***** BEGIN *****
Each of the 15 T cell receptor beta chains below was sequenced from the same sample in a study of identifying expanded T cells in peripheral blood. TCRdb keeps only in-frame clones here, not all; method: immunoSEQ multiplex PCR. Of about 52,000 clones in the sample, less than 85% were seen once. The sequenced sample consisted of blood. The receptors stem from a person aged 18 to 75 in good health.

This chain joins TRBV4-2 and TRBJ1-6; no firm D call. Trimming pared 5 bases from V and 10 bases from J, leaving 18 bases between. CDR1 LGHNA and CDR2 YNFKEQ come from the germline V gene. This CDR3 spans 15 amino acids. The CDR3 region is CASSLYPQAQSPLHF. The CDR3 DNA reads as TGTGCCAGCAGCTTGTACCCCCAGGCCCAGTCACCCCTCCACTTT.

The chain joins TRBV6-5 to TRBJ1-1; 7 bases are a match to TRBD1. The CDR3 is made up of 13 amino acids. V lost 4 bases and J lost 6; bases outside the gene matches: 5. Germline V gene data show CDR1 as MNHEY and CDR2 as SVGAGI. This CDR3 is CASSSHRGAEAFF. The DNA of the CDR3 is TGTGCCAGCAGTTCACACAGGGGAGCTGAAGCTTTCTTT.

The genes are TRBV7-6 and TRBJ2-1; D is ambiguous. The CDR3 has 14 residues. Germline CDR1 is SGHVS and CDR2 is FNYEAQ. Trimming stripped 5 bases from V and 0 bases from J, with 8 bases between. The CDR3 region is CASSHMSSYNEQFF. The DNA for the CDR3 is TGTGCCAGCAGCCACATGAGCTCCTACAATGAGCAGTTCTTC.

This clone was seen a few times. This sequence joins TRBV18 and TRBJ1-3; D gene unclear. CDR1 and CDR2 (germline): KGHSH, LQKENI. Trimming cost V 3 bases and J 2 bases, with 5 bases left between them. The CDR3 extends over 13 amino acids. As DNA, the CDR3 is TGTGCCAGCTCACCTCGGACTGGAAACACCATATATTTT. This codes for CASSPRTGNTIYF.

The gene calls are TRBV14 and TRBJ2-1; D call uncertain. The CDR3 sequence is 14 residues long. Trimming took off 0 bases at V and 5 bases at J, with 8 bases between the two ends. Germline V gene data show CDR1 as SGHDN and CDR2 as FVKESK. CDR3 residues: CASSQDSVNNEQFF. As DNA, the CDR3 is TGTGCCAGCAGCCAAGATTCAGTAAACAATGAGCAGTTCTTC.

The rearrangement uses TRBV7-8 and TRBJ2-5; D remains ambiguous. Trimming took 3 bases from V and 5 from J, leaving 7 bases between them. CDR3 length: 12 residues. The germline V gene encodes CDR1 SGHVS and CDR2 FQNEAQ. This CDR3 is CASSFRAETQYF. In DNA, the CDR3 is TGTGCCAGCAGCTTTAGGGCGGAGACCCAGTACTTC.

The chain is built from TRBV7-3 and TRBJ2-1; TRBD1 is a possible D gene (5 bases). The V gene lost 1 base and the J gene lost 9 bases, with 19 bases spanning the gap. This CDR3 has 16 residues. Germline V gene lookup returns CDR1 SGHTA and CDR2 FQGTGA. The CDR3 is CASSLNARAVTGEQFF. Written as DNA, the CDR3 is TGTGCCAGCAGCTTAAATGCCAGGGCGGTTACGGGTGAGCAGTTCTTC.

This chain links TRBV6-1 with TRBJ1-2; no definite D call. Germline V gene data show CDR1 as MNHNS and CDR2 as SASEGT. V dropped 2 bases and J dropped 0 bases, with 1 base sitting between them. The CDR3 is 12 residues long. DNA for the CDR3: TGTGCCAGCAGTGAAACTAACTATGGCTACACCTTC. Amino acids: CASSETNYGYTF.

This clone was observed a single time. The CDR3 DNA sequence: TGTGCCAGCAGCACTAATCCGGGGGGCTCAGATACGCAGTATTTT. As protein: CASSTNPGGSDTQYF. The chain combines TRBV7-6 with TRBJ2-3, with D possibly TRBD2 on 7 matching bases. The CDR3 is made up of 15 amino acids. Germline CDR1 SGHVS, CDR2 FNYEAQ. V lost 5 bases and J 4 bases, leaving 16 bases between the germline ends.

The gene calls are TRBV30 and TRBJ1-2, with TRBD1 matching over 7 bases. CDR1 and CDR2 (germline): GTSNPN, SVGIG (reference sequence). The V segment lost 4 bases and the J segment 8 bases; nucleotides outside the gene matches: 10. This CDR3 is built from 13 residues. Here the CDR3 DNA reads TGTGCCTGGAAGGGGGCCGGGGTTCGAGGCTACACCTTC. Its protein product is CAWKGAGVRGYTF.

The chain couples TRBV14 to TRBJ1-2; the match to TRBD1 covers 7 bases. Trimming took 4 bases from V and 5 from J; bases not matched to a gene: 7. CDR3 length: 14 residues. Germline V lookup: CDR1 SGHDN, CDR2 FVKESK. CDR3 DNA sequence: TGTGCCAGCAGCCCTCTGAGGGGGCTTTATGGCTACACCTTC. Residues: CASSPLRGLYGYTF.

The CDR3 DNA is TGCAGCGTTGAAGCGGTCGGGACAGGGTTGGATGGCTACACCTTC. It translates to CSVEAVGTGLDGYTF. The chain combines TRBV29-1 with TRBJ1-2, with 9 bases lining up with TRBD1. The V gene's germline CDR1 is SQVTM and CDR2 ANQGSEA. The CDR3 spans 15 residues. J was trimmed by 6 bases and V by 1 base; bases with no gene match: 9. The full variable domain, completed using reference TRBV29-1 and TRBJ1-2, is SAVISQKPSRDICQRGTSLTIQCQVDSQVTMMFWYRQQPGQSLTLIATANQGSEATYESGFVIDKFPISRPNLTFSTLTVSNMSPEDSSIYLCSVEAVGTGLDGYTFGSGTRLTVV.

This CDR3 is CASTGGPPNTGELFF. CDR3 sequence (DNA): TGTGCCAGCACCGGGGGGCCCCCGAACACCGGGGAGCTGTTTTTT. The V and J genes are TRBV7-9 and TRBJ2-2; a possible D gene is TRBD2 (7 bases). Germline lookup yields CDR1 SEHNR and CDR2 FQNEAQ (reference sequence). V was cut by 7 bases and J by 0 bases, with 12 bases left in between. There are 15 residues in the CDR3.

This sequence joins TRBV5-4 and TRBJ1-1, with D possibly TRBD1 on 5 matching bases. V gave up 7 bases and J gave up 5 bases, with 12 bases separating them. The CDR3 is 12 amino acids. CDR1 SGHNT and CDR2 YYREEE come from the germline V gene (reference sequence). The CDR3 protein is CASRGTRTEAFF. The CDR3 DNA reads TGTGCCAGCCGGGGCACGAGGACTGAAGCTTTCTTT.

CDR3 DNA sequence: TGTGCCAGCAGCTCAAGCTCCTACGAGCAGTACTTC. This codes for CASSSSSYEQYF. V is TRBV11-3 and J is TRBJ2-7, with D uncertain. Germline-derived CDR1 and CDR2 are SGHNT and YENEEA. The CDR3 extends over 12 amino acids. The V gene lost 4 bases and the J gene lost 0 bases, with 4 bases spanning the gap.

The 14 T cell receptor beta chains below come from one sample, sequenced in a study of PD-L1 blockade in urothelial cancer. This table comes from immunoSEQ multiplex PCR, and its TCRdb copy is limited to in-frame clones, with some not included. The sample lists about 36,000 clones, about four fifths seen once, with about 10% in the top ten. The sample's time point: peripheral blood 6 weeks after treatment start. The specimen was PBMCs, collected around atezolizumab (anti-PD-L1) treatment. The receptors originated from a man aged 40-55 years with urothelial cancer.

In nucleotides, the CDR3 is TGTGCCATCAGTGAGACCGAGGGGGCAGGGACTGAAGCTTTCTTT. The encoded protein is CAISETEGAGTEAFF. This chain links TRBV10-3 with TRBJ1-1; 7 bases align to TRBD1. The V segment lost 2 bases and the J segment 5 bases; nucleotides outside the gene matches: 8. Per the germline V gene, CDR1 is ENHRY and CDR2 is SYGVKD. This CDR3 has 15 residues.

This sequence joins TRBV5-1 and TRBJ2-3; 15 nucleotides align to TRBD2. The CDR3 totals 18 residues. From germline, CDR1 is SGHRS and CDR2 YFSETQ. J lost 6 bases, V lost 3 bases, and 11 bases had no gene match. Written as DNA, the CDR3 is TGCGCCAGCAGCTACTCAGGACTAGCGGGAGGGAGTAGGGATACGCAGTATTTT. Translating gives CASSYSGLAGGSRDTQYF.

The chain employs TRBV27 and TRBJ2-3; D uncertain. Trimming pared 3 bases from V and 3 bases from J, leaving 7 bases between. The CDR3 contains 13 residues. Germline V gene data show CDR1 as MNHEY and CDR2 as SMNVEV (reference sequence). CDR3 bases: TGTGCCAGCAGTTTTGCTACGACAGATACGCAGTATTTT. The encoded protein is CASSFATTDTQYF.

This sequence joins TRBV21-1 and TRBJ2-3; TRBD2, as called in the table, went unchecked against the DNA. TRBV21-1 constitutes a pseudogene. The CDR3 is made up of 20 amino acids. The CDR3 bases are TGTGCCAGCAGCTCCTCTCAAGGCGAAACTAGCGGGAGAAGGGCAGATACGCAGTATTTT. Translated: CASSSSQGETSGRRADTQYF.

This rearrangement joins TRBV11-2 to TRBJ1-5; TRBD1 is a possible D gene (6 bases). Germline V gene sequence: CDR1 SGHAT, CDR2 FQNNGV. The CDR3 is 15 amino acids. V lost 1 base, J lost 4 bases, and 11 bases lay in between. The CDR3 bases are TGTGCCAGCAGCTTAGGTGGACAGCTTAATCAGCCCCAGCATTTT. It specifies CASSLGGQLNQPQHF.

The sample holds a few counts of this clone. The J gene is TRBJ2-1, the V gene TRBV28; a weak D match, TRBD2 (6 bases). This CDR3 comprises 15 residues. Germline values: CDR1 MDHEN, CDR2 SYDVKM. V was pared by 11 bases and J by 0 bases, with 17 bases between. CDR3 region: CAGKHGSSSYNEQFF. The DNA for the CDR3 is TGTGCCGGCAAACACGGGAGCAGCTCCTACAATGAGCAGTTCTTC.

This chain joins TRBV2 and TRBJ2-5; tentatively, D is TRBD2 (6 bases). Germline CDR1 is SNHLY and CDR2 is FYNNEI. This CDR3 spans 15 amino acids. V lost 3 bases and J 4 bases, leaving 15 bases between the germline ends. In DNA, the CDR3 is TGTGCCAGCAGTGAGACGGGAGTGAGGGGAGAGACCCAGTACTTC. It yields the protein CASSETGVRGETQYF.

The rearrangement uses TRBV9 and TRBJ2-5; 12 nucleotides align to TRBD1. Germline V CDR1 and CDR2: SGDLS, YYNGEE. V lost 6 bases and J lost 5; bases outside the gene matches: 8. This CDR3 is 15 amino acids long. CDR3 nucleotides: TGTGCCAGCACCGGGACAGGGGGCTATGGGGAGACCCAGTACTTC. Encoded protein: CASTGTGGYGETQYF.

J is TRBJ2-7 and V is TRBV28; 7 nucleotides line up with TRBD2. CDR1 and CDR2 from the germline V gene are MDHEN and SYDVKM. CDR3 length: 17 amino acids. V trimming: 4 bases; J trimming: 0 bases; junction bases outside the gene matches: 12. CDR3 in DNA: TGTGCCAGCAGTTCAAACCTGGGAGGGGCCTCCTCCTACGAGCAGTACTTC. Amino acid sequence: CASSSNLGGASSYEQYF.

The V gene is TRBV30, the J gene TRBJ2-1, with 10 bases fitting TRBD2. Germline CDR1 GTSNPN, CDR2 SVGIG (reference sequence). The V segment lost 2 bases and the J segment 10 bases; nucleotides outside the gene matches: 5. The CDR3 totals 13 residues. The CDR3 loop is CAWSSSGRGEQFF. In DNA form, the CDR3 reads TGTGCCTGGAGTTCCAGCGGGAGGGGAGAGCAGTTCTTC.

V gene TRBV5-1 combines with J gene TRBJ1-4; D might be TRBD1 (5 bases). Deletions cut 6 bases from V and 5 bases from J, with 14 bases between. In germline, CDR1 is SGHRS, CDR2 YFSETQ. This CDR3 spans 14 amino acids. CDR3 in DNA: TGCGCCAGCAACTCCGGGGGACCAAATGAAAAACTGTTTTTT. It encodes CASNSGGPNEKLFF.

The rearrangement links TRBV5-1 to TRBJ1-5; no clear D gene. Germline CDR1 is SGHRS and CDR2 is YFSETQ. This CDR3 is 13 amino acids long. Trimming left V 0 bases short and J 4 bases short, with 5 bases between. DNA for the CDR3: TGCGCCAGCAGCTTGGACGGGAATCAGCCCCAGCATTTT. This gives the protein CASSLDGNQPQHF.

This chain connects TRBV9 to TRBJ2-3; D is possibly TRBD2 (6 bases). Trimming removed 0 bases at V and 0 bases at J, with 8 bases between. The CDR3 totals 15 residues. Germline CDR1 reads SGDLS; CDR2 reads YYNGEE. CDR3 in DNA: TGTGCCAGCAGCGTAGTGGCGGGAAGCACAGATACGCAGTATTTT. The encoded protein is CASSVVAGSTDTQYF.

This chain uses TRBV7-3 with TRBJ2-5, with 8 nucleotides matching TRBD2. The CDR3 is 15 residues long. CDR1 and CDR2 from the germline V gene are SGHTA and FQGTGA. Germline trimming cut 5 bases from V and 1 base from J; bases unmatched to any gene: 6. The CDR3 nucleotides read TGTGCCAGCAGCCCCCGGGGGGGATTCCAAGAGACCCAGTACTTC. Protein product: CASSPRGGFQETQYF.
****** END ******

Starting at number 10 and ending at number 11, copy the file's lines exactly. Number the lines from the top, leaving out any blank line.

This clone was observed a single time. The CDR3 DNA sequence: TGTGCCAGCAGCACTAATCCGGGGGGCTCAGATACGCAGTATTTT. As protein: CASSTNPGGSDTQYF. The chain combines TRBV7-6 with TRBJ2-3, with D possibly TRBD2 on 7 matching bases. The CDR3 is made up of 15 amino acids. Germline CDR1 SGHVS, CDR2 FNYEAQ. V lost 5 bases and J 4 bases, leaving 16 bases between the germline ends.

The gene calls are TRBV30 and TRBJ1-2, with TRBD1 matching over 7 bases. CDR1 and CDR2 (germline): GTSNPN, SVGIG (reference sequence). The V segment lost 4 bases and the J segment 8 bases; nucleotides outside the gene matches: 10. This CDR3 is built from 13 residues. Here the CDR3 DNA reads TGTGCCTGGAAGGGGGCCGGGGTTCGAGGCTACACCTTC. Its protein product is CAWKGAGVRGYTF.